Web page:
You could say matzo’s always been artisanal; it’s a labor-intensive product that usually bears the maker’s stamp.
But Brooklyn’s is upping the ante with “small-batch” matzo in buttercrunch and salted varieties.
A handful of retailers across NYC now carry it; more roll out on April 15. The box alone makes The Matzo Project worth seeking out: It pictures a hip-looking cartoon bubbe asking, “Would it kill you to try something new?”
Ashley Albert and Kevin Rodriguez, Brooklynites who grew up together in Miami, are behind the business.
Seder With an Italian Accent
How do you say dayenu in Italian?
James Beard Award-winning chef Fabio Trabocchi will offer an Italian-accented Seder from April 23-29 at Fiola, his flagship Washington, D.C. eatery.
Trabocchi’s splurge-y menu includes signatures like cadederli en brodo — his take on matzo-ball soup — which bathes matzo balls of beef, matzo meal and chopped preserved black truffle in a morel-infused capon-consommé broth. Whew.
The Workmen’s Circle](http://www.circle.org “”) has corralled a who’s-who (or what’s what?) of nouveau-Jewish food — and a couple of classics — for its annual [Matzapalooza!, April 10 at NYC’s Museum of Jewish Heritage.
There’s also musical entertainment, arts and crafts and a haggadah-making workshop.
Have a Pro Do the Passover Cooking
Ilan Hall of Esh is teaming up with Einat Admony for a Seder at her Israeli bistro, Balaboosta.
Two downtown New York hotspots will share Passover their way.
At Balaboosta on April 24, Chef Einat Admony will team with Top Chef winner and Esh owner Ilan Hall on a twisty-classic dinner including deviled eggs, Persian cucumber salad, marrow-bone matzo soup and smoked leg of lamb with charoset.
And Ivan Orkin’s Ivan Ramen is offering Pesach with Asian notes — as takeout. The restaurant’s $225 Passover brisket package includes slow-cooked brisket with shiso leaf salsa verde; gingered carrots with roasted shiitake mushrooms; and Asian pear & Fuji apple charoset. Order by April 19 for Passover delivery.
Chicagoland Deli Beats the Odds
Mazel tov to Max & Benny’s in Northbrook, Illinois, which is celebrating 30 years of dishing up Jewish deli classics. “People come to Max and Benny’s to feel connected,” one regular tells the Chicago Tribune. “And for the non-Jews, it’s kind of exotic.”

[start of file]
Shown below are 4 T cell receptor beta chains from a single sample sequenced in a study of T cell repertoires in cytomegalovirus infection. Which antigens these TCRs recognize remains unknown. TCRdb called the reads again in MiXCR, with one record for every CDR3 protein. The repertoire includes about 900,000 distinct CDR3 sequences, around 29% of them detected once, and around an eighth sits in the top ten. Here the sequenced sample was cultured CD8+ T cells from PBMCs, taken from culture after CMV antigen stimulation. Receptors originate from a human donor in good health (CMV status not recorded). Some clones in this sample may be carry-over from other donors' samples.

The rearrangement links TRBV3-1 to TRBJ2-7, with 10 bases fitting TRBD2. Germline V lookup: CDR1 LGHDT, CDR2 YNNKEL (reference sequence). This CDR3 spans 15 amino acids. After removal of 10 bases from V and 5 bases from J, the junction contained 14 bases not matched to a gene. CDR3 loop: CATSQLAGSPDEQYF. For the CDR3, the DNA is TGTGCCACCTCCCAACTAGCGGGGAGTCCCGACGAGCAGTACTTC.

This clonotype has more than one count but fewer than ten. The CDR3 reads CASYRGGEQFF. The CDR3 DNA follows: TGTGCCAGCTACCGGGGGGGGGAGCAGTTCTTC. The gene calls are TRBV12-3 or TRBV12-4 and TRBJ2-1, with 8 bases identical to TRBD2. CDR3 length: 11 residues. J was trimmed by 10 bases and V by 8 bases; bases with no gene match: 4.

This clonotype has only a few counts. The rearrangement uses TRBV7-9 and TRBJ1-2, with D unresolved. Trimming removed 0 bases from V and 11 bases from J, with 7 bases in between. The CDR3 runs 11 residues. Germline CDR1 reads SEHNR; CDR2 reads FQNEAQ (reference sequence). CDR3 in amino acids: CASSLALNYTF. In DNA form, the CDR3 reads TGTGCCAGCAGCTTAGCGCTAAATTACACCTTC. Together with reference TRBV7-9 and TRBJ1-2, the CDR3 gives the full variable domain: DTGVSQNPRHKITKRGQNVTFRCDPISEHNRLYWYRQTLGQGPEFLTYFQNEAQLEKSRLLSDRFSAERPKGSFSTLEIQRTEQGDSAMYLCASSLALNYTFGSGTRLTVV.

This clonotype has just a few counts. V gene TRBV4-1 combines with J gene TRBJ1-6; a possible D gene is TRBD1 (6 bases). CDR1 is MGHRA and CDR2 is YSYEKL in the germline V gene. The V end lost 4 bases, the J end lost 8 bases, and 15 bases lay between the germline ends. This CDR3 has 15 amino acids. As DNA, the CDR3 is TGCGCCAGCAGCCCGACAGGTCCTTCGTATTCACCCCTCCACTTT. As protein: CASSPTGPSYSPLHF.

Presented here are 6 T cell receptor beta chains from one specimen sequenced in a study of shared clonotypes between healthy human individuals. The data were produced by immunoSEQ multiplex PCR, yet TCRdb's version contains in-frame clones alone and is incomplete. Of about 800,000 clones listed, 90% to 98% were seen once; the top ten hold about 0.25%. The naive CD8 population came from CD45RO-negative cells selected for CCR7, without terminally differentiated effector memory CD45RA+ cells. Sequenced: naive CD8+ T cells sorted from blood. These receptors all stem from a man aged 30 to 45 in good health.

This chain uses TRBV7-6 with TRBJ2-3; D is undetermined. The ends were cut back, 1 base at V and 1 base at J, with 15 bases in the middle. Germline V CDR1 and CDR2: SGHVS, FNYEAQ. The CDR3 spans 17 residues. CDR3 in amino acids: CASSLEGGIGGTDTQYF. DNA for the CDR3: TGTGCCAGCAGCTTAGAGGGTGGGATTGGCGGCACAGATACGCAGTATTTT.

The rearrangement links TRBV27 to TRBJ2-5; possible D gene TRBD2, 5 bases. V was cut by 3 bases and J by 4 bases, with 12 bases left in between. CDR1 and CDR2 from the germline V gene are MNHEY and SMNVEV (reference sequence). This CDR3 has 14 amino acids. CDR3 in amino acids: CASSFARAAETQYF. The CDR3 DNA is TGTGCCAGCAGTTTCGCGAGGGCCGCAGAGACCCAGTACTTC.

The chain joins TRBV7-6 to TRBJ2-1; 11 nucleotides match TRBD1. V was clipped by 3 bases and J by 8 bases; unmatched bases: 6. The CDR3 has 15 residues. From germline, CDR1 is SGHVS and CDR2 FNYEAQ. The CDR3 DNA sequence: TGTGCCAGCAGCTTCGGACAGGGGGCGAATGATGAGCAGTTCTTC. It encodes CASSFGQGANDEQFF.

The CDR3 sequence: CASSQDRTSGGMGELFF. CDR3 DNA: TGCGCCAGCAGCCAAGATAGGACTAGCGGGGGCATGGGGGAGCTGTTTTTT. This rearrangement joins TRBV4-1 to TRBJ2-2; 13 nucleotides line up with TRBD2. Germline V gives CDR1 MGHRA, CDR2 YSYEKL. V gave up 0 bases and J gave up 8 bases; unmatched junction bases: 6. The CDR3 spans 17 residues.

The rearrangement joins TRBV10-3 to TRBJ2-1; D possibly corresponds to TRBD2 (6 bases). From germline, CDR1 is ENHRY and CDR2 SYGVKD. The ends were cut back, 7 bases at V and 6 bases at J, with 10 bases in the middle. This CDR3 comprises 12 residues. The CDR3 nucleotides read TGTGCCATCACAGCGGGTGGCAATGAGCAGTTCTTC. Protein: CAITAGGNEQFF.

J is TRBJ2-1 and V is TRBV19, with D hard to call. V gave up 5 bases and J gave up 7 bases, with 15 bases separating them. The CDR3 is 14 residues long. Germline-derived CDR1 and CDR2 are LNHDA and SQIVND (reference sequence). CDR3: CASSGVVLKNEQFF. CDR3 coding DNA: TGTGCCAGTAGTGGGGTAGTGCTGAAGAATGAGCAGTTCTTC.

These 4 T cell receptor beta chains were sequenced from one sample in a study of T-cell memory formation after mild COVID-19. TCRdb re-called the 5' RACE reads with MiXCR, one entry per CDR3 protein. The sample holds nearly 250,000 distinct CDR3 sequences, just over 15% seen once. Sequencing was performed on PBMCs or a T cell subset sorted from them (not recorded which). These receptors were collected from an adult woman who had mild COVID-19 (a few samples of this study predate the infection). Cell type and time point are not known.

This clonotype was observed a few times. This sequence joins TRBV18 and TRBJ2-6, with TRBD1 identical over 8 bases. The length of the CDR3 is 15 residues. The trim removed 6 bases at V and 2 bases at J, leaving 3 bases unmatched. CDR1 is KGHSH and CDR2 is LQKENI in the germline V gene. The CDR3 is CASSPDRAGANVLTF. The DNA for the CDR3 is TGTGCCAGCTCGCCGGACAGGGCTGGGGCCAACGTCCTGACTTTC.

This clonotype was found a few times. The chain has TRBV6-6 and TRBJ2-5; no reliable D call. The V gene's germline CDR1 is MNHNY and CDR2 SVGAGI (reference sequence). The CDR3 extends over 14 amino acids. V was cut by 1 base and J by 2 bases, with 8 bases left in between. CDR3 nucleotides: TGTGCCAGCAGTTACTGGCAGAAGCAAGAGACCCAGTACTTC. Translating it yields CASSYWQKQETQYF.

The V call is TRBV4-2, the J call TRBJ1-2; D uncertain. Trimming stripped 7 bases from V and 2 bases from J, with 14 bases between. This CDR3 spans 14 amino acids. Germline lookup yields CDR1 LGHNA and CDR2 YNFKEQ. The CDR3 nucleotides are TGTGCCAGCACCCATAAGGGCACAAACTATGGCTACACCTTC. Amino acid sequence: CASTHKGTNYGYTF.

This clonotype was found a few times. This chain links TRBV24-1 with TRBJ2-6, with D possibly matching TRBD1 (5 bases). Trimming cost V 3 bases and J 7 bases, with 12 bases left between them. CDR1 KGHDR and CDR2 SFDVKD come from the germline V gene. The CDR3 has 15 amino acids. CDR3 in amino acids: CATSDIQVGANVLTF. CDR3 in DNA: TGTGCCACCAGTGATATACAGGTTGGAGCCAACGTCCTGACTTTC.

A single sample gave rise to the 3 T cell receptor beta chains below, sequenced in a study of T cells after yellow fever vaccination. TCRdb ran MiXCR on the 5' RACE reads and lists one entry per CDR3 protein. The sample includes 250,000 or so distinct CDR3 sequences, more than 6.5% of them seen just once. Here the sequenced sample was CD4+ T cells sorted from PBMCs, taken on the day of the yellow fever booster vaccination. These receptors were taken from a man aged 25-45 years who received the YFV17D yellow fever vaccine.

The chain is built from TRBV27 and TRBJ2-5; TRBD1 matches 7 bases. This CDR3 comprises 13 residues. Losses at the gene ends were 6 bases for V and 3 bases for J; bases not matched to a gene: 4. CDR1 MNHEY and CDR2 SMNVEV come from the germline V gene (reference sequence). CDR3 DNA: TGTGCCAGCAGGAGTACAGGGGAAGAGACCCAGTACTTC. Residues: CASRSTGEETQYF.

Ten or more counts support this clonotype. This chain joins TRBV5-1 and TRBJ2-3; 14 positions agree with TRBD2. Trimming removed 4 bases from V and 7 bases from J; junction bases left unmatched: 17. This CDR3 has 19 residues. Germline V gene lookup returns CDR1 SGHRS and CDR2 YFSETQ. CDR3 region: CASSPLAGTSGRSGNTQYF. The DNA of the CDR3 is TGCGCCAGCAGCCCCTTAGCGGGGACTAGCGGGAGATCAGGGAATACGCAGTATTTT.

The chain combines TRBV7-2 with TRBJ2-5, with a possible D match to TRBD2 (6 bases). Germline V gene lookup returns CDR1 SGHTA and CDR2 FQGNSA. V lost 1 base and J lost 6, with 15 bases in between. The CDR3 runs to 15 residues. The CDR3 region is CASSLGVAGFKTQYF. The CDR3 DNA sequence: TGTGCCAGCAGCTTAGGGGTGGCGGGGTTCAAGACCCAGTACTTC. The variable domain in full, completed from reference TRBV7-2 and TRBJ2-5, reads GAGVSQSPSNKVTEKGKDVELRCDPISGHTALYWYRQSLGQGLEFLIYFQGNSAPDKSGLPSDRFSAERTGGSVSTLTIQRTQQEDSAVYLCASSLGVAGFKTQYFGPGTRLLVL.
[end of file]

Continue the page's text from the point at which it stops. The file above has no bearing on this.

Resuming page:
Delis have had a tough time in Chicago. The years have claimed Skokie’s Barnum and Bagel, Rogers Park’s Ashkenaz and Braverman’s on the West Side.
Corned Beef and Commerce in Palm Beach
While Toojays menu leans TGIFriday’s-casual, it includes comfort food like matzo-ball soup, corned beef, lox, chopped liver and brisket.
Food Festival Update
In Little Rock, the Jewish Federation of Arkansas will hold its annual Jewish Food and Cultural Festival. Be there April 10 at the city’s War Memorial Stadium.
The same day, food doyenne Joan Nathan will return to Westchester, New York, as a guest at the 4th Annual Rivertowns’ Jewish Cultural Festival. She’ll lead a Passover cooking demo showcasing recipes from her most recent book, “Quiches, Kugels, and Couscous: My Search for Jewish Cooking in France.”
It’s as treyf as it gets — and as decadent: A foie-gras ramp bagel debuts this weekend at NYC’s Wallflower. It’s just what it sounds like: Foie gras, heavy cream whipped to the consistency of cream cheese and crisp pickled ramps. It’ll set you back $13. If you try it, let us know how it tastes with a cup of coffee.
Julia and Katz’s Love Child?
Quote of the week comes from the Bedford and Bowery, rhapsodizing over a pizza called Paul’s Boutique at NYC’s Speedy Romeo: “It includes Katz’s pastrami, Dijon, bechamel, smoked red kraut fontina, 100 island dressing and everything crust, which sounds like what would happen if Julia Child slept with a Jewish-deli sandwich.”
Michael Kaminer is a contributing editor at the Forward.